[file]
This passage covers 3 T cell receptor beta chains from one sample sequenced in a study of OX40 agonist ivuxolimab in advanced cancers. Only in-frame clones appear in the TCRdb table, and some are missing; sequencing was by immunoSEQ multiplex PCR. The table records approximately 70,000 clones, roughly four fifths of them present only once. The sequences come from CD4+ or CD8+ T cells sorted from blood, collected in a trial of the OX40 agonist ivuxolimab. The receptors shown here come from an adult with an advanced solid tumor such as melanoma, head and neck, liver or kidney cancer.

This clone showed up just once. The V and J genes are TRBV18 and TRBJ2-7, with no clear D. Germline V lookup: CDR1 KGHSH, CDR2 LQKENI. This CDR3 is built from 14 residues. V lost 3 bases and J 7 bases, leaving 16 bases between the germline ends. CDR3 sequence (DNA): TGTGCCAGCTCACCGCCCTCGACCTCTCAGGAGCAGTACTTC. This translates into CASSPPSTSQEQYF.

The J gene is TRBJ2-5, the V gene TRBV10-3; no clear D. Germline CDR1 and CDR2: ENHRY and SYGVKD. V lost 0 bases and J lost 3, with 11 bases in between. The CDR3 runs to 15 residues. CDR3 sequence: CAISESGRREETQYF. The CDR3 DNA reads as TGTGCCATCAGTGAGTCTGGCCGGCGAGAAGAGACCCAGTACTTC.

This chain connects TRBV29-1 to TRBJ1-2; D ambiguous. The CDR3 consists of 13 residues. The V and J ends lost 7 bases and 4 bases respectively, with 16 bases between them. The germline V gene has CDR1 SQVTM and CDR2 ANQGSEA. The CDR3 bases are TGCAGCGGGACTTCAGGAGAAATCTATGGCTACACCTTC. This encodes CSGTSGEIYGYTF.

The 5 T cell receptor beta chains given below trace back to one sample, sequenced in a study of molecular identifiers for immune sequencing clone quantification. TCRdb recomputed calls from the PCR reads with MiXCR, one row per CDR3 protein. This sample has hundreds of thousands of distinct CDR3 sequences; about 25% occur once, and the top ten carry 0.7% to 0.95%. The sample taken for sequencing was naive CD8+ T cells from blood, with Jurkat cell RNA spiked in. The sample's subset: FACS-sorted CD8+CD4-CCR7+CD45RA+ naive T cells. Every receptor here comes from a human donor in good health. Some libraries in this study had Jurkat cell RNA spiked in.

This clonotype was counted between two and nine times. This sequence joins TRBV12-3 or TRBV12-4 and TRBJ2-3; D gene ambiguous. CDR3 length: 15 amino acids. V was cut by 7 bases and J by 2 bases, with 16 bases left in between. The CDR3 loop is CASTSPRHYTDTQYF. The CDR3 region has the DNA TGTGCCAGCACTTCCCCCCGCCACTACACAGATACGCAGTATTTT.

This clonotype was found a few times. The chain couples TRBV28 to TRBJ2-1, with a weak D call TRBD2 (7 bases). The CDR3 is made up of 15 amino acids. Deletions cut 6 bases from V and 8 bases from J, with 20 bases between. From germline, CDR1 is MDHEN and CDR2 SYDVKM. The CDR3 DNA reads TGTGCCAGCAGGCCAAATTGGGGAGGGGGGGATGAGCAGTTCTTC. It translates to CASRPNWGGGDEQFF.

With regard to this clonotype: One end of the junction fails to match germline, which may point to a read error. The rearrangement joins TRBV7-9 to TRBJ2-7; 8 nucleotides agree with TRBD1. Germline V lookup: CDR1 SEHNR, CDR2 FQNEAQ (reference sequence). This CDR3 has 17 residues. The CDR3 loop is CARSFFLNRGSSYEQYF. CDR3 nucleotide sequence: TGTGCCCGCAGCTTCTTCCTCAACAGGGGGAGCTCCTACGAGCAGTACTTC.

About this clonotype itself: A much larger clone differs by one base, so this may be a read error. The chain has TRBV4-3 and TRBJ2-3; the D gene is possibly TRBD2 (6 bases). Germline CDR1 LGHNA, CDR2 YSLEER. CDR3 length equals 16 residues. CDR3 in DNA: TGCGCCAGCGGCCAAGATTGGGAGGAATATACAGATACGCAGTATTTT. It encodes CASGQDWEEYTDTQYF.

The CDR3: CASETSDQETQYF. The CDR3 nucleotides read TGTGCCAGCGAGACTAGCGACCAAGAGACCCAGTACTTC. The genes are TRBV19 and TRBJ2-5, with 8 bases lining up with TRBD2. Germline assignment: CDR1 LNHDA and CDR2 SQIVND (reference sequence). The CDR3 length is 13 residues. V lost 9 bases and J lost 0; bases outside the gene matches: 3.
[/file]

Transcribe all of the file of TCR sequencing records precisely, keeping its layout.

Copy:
This passage covers 3 T cell receptor beta chains from one sample sequenced in a study of OX40 agonist ivuxolimab in advanced cancers. Only in-frame clones appear in the TCRdb table, and some are missing; sequencing was by immunoSEQ multiplex PCR. The table records approximately 70,000 clones, roughly four fifths of them present only once. The sequences come from CD4+ or CD8+ T cells sorted from blood, collected in a trial of the OX40 agonist ivuxolimab. The receptors shown here come from an adult with an advanced solid tumor such as melanoma, head and neck, liver or kidney cancer.

This clone showed up just once. The V and J genes are TRBV18 and TRBJ2-7, with no clear D. Germline V lookup: CDR1 KGHSH, CDR2 LQKENI. This CDR3 is built from 14 residues. V lost 3 bases and J 7 bases, leaving 16 bases between the germline ends. CDR3 sequence (DNA): TGTGCCAGCTCACCGCCCTCGACCTCTCAGGAGCAGTACTTC. This translates into CASSPPSTSQEQYF.

The J gene is TRBJ2-5, the V gene TRBV10-3; no clear D. Germline CDR1 and CDR2: ENHRY and SYGVKD. V lost 0 bases and J lost 3, with 11 bases in between. The CDR3 runs to 15 residues. CDR3 sequence: CAISESGRREETQYF. The CDR3 DNA reads as TGTGCCATCAGTGAGTCTGGCCGGCGAGAAGAGACCCAGTACTTC.

This chain connects TRBV29-1 to TRBJ1-2; D ambiguous. The CDR3 consists of 13 residues. The V and J ends lost 7 bases and 4 bases respectively, with 16 bases between them. The germline V gene has CDR1 SQVTM and CDR2 ANQGSEA. The CDR3 bases are TGCAGCGGGACTTCAGGAGAAATCTATGGCTACACCTTC. This encodes CSGTSGEIYGYTF.

The 5 T cell receptor beta chains given below trace back to one sample, sequenced in a study of molecular identifiers for immune sequencing clone quantification. TCRdb recomputed calls from the PCR reads with MiXCR, one row per CDR3 protein. This sample has hundreds of thousands of distinct CDR3 sequences; about 25% occur once, and the top ten carry 0.7% to 0.95%. The sample taken for sequencing was naive CD8+ T cells from blood, with Jurkat cell RNA spiked in. The sample's subset: FACS-sorted CD8+CD4-CCR7+CD45RA+ naive T cells. Every receptor here comes from a human donor in good health. Some libraries in this study had Jurkat cell RNA spiked in.

This clonotype was counted between two and nine times. This sequence joins TRBV12-3 or TRBV12-4 and TRBJ2-3; D gene ambiguous. CDR3 length: 15 amino acids. V was cut by 7 bases and J by 2 bases, with 16 bases left in between. The CDR3 loop is CASTSPRHYTDTQYF. The CDR3 region has the DNA TGTGCCAGCACTTCCCCCCGCCACTACACAGATACGCAGTATTTT.

This clonotype was found a few times. The chain couples TRBV28 to TRBJ2-1, with a weak D call TRBD2 (7 bases). The CDR3 is made up of 15 amino acids. Deletions cut 6 bases from V and 8 bases from J, with 20 bases between. From germline, CDR1 is MDHEN and CDR2 SYDVKM. The CDR3 DNA reads TGTGCCAGCAGGCCAAATTGGGGAGGGGGGGATGAGCAGTTCTTC. It translates to CASRPNWGGGDEQFF.

With regard to this clonotype: One end of the junction fails to match germline, which may point to a read error. The rearrangement joins TRBV7-9 to TRBJ2-7; 8 nucleotides agree with TRBD1. Germline V lookup: CDR1 SEHNR, CDR2 FQNEAQ (reference sequence). This CDR3 has 17 residues. The CDR3 loop is CARSFFLNRGSSYEQYF. CDR3 nucleotide sequence: TGTGCCCGCAGCTTCTTCCTCAACAGGGGGAGCTCCTACGAGCAGTACTTC.

About this clonotype itself: A much larger clone differs by one base, so this may be a read error. The chain has TRBV4-3 and TRBJ2-3; the D gene is possibly TRBD2 (6 bases). Germline CDR1 LGHNA, CDR2 YSLEER. CDR3 length equals 16 residues. CDR3 in DNA: TGCGCCAGCGGCCAAGATTGGGAGGAATATACAGATACGCAGTATTTT. It encodes CASGQDWEEYTDTQYF.

The CDR3: CASETSDQETQYF. The CDR3 nucleotides read TGTGCCAGCGAGACTAGCGACCAAGAGACCCAGTACTTC. The genes are TRBV19 and TRBJ2-5, with 8 bases lining up with TRBD2. Germline assignment: CDR1 LNHDA and CDR2 SQIVND (reference sequence). The CDR3 length is 13 residues. V lost 9 bases and J lost 0; bases outside the gene matches: 3.